Swiss mystified over toilets flush with cash

GENEVA • If someone told you they had flushed more than a hundred thousand dollars down the toilet, chances are they would be referring figuratively to a bad investment or an outrageous extravagance.

But in Switzerland, prosecutors are investigating why two people tried to cram about €100,000 (S$161,500) in €500 notes down toilets in three Geneva restaurants and an office of banking giant UBS.

The notes "had probably been cut with scissors", Geneva prosecution spokesman Vincent Derouand said, confirming the May incident, first reported by the Tribune de Geneve newspaper.

Mr Derouand said the investigation would first focus on whether the cash was connected to any illegal activity, because destroying - or attempting to flush - bank- notes is not a crime in Switzerland.

Police were alerted after the restaurants complained that their toilets had been clogged, the spokesman said.

Thousands of francs have since been spent on plumbing repairs to unclog surrounding pipes, according to the BBC.

Later, "a lawyer representing the people who flushed the notes came by and compensated them" for the cost of plumbing repairs, Mr Derouand said.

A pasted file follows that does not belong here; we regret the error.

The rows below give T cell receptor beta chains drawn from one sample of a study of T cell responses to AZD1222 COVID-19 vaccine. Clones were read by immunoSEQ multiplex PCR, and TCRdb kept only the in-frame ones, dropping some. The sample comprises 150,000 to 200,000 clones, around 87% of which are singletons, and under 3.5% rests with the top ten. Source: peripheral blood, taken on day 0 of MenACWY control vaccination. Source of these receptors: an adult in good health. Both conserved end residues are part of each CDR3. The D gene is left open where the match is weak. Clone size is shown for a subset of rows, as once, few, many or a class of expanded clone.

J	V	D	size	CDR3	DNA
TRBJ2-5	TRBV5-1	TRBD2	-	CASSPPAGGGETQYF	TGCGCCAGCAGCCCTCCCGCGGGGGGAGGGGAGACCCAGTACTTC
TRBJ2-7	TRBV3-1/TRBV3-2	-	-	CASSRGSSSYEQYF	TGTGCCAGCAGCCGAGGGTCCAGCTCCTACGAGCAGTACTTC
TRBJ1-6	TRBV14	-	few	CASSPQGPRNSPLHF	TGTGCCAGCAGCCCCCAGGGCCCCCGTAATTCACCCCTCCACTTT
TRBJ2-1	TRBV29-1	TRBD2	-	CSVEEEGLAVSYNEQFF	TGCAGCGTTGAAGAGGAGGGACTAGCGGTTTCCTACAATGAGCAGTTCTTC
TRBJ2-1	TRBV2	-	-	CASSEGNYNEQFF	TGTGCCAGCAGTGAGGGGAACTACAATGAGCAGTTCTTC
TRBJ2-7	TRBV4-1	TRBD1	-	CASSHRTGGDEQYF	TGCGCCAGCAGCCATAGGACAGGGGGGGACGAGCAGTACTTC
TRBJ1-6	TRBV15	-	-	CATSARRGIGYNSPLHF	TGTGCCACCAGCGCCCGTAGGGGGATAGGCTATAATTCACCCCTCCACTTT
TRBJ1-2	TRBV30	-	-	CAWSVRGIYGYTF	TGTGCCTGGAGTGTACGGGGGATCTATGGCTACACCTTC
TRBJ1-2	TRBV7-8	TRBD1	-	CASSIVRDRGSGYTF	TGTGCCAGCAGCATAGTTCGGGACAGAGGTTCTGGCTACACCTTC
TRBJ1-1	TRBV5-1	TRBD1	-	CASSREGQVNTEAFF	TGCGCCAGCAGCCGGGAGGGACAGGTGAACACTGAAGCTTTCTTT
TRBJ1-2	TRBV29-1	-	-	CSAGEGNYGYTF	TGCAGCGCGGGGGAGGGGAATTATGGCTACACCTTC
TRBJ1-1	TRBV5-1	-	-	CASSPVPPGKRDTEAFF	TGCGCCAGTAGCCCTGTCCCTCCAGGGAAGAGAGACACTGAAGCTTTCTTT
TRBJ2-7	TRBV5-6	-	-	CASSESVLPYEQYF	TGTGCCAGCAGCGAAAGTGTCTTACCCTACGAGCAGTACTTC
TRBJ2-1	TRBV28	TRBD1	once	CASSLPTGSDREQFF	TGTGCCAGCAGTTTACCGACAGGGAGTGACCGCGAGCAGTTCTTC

The UBS branch involved is located in central Geneva and hosts a wealth management office of Switzerland's largest bank, prosecutors in Geneva said.

The notes were discovered in toilets near the area where the bank has vaults, Mr Derouand said.

UBS has declined to comment.

Mr Derouand did not discuss the identity of the suspects, but the paper said they were two Spanish women who had placed the money in a safe deposit box several years ago.

"We are trying to find out where the notes came from and whether a crime has been committed," Mr Derouand told the BBC.

The high-denomination euro notes are due to be withdrawn next year after claims that they assist illegal activities.

London's Telegraph newspaper said some locals speculate that the money may have been destroyed out of fear of the tax authorities, before new legislation comes into force next year requiring Swiss banks to share more information with governments.


A version of this article appeared in the print edition of The Straits Times on September 20, 2017, with the headline 'Swiss mystified over toilets flush with cash'. Subscribe